This book was incredible!
“Aging and reclusive Hollywood movie icon Evelyn Hugo is finally ready to tell the truth about her glamorous and scandalous life.
When she chooses unknown magazine reporter Monique Grant for the job, no one in the journalism community is more astounded than Monique herself. Why her? Why now? Monique is not exactly on top of the world. Her husband, David, has left her, and her career has stagnated. Regardless of why Evelyn has chosen her to write her biography, Monique is determined to use this opportunity to jumpstart her career.
Summoned to Evelyn’s Upper East Side apartment, Monique listens as Evelyn unfurls her story: from making her way to Los Angeles in the 1950s to her decision to leave show business in the late 80s, and, of course, the seven husbands along the way. As Evelyn’s life unfolds – revealing a ruthless ambition, an unexpected friendship, and a great forbidden love – Monique begins to feel a very real connection to the actress. But as Evelyn’s story catches up with the present, it becomes clear that her life intersects with Monique’s own in tragic and irreversible ways.”
I wasn’t really sure what to expect going into this book and I was a bit apprehensive since everyone loves it and it is such a hyped up book. And if I’m being honest, a part of me didn’t want to love this book as much as everyone else does because loving a book is such a personal and special thing, so I didn’t want my love for this book to be the same as everyone else’s love for this book – but I ended up loving it anyway!
Because I didn’t know what to expect, I was so pleasantly surprised at how many important topics and issues were discussed and explored in this book. Just to name a few, there was domestic abuse, infidelity, social pressures, identity in every single aspect – from identity in the LGBTQI+ community to racial and ethnic identity and just generally finding yourself and who you are. Additionally, there are less heavy issues explored, such as family relationships which I thought was very well done. Particularly, surrounding Monique’s family and when Evelyn is talking about helping her daughter through a really tough time. This part actually made me tear up a little bit as I am someone who really cherishes my relationship to my mum.
What really makes this book phenomenal is the characters. Taylor Jenkins Reid’s character development is amazing! She makes you fall in love with her characters immediately and you get to know them so well in so few pages. For example, on page 146 Monique says that she needs to “Evelyn Hugo” Evelyn Hugo and you know exactly what she means. Not even halfway through the book yet and you understand that Hugo’s ambition, determination, stubborn nature, and charm make her such an iconic character. And because you understand what Monique is saying, it in turn makes you more connecter with her too! I know everyone says this but the characters really do feel like real people and you forget that they are fictional. This is largely due to the fact that the author quite clearly gives the characters notable flaws and weaknesses. At one point in the book, Evelyn Hugo herself recognises that she probably hasn’t been a nice person. These flaws are what really help readers relate and connect to the characters because they can see some part of themselves in them. And honestly, this is quite refreshing. Often times, authors try and force characters into a fictional stereotype which you just wouldn’t see in society.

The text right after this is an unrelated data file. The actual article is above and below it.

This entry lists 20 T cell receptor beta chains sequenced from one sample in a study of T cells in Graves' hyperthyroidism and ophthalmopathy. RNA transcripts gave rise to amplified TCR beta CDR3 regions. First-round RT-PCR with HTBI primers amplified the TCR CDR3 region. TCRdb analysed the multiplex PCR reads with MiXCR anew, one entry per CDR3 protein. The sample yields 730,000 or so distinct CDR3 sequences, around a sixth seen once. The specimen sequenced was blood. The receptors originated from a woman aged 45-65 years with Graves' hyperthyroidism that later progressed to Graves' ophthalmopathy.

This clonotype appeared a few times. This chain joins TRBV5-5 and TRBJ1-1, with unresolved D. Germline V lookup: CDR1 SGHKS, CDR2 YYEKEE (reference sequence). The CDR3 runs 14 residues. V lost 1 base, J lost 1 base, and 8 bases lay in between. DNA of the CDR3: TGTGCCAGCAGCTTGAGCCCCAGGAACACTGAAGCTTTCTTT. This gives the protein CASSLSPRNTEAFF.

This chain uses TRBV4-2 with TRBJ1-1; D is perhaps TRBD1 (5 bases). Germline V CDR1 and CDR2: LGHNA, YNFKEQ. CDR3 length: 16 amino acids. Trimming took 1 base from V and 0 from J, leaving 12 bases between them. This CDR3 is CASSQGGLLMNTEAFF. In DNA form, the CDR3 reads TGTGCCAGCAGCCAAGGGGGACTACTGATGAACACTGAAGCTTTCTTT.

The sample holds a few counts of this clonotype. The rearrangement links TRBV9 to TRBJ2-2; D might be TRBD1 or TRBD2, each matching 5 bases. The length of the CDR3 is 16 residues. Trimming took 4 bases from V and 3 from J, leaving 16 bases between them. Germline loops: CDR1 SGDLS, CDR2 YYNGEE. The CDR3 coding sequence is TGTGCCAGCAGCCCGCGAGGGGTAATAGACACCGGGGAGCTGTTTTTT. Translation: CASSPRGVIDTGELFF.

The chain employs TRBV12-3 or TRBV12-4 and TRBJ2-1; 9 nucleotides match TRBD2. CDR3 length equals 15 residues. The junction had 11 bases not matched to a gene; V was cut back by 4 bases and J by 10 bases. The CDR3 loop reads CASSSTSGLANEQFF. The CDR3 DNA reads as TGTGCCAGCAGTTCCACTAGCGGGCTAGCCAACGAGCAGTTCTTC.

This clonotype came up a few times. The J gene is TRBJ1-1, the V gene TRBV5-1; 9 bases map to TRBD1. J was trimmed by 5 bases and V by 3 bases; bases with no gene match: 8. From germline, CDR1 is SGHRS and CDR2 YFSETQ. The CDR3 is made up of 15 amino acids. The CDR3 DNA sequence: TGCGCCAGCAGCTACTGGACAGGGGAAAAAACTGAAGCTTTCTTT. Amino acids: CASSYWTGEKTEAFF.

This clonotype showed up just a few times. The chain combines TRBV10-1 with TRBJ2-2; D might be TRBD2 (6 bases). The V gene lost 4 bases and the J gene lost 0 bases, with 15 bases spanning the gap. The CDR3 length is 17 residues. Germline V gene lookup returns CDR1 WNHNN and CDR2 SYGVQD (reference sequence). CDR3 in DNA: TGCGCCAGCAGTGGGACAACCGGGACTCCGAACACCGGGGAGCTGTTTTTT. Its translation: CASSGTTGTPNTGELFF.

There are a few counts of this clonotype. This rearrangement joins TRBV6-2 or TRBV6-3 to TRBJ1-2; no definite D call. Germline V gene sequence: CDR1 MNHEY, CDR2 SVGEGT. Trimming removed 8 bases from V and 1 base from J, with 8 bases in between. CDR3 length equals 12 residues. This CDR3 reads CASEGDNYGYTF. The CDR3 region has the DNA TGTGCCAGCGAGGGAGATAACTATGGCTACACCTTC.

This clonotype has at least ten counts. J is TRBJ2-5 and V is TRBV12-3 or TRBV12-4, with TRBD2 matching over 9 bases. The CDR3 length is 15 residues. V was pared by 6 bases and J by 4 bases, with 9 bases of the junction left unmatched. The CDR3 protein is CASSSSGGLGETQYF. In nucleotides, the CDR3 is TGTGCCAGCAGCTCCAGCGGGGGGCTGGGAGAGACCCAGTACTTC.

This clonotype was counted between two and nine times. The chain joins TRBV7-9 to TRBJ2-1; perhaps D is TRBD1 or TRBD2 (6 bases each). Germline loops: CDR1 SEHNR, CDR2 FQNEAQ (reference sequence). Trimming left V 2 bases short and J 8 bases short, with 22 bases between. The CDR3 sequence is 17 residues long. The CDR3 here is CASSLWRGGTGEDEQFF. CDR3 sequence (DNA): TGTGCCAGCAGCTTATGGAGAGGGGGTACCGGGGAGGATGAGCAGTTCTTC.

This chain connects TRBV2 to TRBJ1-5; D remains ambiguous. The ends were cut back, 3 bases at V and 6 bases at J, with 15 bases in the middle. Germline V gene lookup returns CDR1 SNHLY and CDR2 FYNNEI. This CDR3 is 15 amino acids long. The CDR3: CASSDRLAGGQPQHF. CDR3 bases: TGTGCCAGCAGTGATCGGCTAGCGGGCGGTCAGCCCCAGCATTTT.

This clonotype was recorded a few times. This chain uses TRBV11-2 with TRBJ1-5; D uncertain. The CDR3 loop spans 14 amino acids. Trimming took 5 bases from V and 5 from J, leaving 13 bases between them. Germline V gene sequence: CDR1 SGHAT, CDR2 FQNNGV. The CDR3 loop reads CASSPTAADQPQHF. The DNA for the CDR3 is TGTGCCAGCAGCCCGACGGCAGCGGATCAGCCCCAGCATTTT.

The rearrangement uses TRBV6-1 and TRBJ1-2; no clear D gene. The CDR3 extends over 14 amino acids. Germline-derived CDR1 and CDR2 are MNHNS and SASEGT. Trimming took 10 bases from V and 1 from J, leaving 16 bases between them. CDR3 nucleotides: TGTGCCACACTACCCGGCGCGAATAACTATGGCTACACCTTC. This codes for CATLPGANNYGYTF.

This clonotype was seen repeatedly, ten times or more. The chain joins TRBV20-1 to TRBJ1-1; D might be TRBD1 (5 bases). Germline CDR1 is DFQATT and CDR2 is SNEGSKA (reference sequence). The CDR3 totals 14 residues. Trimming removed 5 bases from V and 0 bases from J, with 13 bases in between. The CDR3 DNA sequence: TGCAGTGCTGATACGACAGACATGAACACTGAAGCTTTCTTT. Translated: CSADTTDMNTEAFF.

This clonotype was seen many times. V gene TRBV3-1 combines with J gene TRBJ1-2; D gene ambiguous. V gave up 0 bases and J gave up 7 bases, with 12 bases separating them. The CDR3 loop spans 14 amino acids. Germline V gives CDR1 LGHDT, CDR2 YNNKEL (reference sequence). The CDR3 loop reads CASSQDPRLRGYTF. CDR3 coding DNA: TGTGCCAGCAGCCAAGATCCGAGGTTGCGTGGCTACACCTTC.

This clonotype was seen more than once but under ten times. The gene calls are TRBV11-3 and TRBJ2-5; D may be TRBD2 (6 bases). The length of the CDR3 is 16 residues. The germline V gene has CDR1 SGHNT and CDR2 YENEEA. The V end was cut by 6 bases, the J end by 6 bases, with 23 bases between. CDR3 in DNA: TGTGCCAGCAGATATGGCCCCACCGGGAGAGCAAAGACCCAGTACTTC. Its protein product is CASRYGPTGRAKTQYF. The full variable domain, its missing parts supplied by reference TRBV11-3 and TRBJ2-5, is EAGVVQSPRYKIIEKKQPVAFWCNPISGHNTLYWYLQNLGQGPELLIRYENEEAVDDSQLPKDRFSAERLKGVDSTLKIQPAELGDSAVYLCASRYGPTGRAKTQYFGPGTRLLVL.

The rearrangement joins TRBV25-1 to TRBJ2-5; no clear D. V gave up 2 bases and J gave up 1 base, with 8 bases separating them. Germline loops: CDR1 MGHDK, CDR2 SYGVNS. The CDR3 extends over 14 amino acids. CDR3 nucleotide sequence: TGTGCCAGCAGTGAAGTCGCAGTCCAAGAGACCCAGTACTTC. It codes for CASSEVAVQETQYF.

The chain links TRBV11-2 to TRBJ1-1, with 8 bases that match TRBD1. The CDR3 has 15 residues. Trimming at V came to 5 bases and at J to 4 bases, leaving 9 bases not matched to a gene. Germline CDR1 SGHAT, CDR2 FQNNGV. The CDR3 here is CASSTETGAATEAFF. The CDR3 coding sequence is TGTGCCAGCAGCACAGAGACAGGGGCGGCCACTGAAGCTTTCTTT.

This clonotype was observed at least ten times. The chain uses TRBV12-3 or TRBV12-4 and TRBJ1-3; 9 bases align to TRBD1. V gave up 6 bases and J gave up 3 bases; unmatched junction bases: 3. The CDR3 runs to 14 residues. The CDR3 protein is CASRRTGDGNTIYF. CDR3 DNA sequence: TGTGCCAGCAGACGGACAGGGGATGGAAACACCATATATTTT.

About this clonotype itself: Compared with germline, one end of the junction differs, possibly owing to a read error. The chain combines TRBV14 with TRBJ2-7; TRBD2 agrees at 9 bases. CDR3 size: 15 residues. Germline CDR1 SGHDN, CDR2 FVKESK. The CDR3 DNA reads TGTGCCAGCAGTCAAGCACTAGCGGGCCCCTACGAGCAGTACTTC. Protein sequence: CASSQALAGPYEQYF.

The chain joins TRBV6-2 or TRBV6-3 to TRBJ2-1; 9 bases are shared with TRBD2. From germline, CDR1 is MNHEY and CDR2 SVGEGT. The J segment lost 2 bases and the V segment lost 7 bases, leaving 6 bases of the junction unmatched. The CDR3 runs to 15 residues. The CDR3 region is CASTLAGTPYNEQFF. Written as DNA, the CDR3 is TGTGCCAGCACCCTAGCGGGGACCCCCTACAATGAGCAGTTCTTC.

I think it is quite obvious that I would give this book 5 stars. However, as I was reading it, I was actually thinking this was going to be more of a 4 star read for me because although I was really enjoying it and I was loving the characters, there was a part of me that felt like I couldn’t really connect. And I think that is because this book talks a lot about being part of the LGBTQI+ community and the confusion that can often come with that, as well as discussing the effect of racial and ethnic identity in the 50s through to the present day. I personally do not identify as part of the LGBTQI+ community and I am not a part of an ethnic minority, so I couldn’t relate to some of the things the characters were going through (which I clearly recognise is due to my privilege). However, the ending of this book really solidified how amazing Taylor Jenkins Reid’s writing is and this potentially has the best last line ever! This also reminded me that although relating and connecting to the story is great, you don’t need to for it to be a great book or for you to really enjoy it!